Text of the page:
SESSION TITLE: Cancer Student/Resident Case Report Posters I
SESSION TYPE: Medical Student/Resident Case Report
PRESENTED ON: Tuesday, October 29, 2013 at 01:30 PM - 02:30 PM
INTRODUCTION: Primary pulmonary intimal sarcomas are rare yet malignant neoplasms. Most cases are misdiagnosed as pulmonary embolism (1), leading to a delay in diagnosis and poor prognosis. We present a case of primary pulmonary sarcoma promptly diagnosed and treated owing to an elevated index of suspicion.
CASE PRESENTATION: 53-year-old female, lifelong non-smoker was seen in the pulmonary clinic for cough and pleuritic chest discomfort for 3 months. Prior evaluation included a non-contrasted CT of chest showing predominantly non-specific peripheral pleural-based opacities. Evaluation was notable for a pleural rub and normal spirometry, lung volumes and diffusing capacity. A CT angiogram identified a large filling defect in left main pulmonary artery and left lower lobe arteries hence the patient was anticoagulated. She returned to the clinic 2 months later, with progressive dyspnea despite ongoing anticoagulation. A repeat CT angiogram demonstrated propagation of the filling defect into the right main pulmonary artery (Figure 1). A PET/CT revealed a hypermetabolic endoluminal abnormality with an SUV of 6.8. Chest MRI revealed a soft tissue mass in the distal left pulmonary artery with non-enhancing thrombus in the more proximal portion of the left pulmonary artery (Figure 2). CT guided biopsy revealed malignant cells, consistent with primary pulmonary artery intimal sarcoma. The patient underwent surgical resection. Two months later, imaging showed a new filling defect in right pulmonary artery, which was hypermetabolic on PET- consistent with recurrent sarcoma, subsequently confirmed by biopsy. Patient is now on chemotherapy and has an excellent functional status a year after her diagnosis.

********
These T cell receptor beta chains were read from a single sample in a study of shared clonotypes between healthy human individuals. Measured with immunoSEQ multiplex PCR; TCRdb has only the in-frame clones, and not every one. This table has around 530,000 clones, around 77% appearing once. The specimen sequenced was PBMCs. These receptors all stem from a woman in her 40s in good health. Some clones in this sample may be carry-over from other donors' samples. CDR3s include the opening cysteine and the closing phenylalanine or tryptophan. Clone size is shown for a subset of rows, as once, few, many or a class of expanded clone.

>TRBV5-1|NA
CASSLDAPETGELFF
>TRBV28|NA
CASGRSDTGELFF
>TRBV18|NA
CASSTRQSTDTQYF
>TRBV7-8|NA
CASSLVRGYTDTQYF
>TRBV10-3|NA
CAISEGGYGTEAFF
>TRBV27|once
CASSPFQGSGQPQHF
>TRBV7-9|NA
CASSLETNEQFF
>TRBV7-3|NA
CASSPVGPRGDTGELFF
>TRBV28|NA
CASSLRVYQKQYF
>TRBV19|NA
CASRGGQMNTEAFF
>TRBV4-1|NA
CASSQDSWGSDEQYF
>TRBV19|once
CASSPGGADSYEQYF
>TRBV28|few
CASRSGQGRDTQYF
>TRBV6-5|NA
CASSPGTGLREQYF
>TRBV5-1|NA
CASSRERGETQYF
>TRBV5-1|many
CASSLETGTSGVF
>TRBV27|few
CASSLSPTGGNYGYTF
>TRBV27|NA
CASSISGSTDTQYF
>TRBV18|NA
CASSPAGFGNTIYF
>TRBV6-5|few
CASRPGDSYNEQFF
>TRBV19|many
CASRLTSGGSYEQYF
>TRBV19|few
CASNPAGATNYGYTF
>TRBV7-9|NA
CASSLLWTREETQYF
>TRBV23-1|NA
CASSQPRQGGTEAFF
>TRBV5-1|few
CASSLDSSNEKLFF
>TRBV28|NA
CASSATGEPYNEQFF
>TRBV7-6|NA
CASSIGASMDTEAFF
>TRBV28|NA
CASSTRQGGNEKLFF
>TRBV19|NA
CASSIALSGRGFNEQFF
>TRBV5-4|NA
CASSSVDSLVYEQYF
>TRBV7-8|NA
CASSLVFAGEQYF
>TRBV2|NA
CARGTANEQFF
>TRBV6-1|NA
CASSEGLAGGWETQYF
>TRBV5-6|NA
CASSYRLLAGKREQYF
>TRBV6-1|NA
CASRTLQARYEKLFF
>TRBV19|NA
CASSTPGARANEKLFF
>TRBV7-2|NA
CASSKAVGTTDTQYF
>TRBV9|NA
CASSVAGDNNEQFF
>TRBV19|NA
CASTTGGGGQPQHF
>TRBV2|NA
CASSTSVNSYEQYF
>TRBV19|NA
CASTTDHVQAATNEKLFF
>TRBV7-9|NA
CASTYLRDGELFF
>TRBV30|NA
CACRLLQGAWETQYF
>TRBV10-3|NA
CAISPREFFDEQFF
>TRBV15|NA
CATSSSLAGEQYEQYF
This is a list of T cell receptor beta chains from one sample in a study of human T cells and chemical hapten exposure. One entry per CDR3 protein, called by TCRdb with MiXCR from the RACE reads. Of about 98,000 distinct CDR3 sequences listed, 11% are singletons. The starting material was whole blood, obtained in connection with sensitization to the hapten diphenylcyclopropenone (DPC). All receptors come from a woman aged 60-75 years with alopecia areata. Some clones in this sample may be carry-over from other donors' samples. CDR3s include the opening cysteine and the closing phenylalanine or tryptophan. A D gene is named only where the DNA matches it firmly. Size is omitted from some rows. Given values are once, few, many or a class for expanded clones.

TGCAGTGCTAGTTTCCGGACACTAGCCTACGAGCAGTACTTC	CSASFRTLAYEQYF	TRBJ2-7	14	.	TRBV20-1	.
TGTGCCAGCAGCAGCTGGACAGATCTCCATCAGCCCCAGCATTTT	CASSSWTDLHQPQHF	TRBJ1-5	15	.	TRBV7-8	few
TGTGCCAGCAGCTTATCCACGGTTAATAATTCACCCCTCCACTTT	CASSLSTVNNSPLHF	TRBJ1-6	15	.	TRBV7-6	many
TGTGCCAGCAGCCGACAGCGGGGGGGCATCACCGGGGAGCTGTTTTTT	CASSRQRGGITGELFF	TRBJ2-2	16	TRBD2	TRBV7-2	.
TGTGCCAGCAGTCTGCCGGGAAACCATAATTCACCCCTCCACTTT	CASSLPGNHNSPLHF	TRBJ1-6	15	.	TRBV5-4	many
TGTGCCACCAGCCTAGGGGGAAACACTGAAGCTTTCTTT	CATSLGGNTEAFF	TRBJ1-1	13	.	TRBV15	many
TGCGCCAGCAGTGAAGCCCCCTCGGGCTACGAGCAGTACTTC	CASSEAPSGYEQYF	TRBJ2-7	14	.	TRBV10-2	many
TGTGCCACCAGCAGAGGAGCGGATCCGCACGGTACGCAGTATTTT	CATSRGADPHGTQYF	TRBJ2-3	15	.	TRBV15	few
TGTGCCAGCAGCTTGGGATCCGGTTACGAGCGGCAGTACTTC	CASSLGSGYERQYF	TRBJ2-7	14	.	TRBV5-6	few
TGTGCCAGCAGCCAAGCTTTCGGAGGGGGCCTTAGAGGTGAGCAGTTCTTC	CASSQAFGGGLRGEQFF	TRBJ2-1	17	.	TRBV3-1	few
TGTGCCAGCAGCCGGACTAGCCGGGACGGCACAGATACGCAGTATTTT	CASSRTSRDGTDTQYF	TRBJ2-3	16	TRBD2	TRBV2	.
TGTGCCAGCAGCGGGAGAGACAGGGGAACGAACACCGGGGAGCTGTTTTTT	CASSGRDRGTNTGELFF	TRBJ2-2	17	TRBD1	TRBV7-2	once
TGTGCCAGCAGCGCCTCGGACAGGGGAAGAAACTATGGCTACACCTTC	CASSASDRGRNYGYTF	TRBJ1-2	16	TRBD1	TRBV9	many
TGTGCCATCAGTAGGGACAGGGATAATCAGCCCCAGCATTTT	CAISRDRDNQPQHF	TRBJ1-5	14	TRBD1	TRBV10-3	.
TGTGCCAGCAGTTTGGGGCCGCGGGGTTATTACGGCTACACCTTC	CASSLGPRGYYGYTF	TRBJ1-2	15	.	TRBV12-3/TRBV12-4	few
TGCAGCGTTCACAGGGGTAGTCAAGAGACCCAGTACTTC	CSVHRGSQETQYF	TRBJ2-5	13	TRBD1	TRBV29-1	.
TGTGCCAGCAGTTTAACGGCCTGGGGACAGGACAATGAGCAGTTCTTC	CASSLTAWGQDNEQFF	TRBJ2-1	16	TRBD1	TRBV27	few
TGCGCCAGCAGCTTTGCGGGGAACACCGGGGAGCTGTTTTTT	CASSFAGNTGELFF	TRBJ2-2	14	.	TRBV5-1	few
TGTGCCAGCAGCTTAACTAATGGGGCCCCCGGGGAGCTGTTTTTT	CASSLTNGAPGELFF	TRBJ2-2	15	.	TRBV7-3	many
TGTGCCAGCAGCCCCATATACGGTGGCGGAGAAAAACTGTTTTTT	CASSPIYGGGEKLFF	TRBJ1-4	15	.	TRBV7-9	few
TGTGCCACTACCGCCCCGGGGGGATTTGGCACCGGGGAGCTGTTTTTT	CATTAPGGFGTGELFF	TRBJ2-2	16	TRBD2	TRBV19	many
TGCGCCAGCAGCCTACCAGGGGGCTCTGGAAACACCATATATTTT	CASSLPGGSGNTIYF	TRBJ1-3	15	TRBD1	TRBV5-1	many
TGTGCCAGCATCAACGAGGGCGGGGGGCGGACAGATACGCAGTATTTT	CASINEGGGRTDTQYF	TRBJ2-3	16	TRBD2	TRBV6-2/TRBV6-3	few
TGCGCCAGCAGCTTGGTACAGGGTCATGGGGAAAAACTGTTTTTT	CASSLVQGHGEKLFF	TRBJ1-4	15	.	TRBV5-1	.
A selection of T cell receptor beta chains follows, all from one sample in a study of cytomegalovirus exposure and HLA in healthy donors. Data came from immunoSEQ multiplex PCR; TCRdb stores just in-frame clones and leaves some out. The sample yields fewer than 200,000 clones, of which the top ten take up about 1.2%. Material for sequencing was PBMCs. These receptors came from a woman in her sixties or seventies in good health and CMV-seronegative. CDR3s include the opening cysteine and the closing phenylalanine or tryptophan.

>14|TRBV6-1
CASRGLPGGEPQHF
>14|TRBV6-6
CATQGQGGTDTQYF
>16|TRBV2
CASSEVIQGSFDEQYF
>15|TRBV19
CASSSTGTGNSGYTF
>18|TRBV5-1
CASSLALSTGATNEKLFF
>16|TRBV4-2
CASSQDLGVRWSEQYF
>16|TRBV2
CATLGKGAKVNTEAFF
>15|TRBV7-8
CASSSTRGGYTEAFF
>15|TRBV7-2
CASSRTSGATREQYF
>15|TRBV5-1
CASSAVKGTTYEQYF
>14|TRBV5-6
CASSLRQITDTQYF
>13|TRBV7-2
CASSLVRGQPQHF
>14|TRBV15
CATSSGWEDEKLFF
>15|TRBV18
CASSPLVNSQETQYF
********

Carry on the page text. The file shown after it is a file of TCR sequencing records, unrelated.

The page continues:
DISCUSSION: Propagation of the filling defect despite appropriate anticoagulation is unusual in pulmonary embolism. The discordance between clinical symptoms and radiographic burden raised the suspicion of an alternate diagnosis. A short interval follow-up CT angiogram showing progressive filling defect with conglomerate appearance without affecting airways or immediate parenchyma, heightened our suspicion of pulmonary sarcoma.
CONCLUSIONS: Complete resolution of pulmonary thromboembolism is not routinely achieved between 8 days and 11 months after acute PE. Routine re-imaging after cessation of anti coagulant therapy has been suggested in order to achieve a new baseline (2). We believe that short interval follow up CT angiogram should also be recommended when there are any atypical features of history, imaging and the course of recovery after diagnosis.
Reference #1: 1. Delany SG,Doyle TCA, Bunton RW,Hung NA, Joblin LU,Taylor DR. Pulmonary artery sarcoma mimicking pulmonary embolism. Chest 1993;103:1631-1633.
Reference #2: 2. Mathilde Nijkeuter, MD; Marcel M.C Hovens, MD; Bruce L. Davidson, MD, MPH, FCCP; and Menno V. Huisman, MD Resolution of thromboemboli in patients with acute pulmomary embolism: A systemic review. CHEST 2006; 129:192-197
DISCLOSURE: The following authors have nothing to disclose: Navitha Ramesh, James Murray
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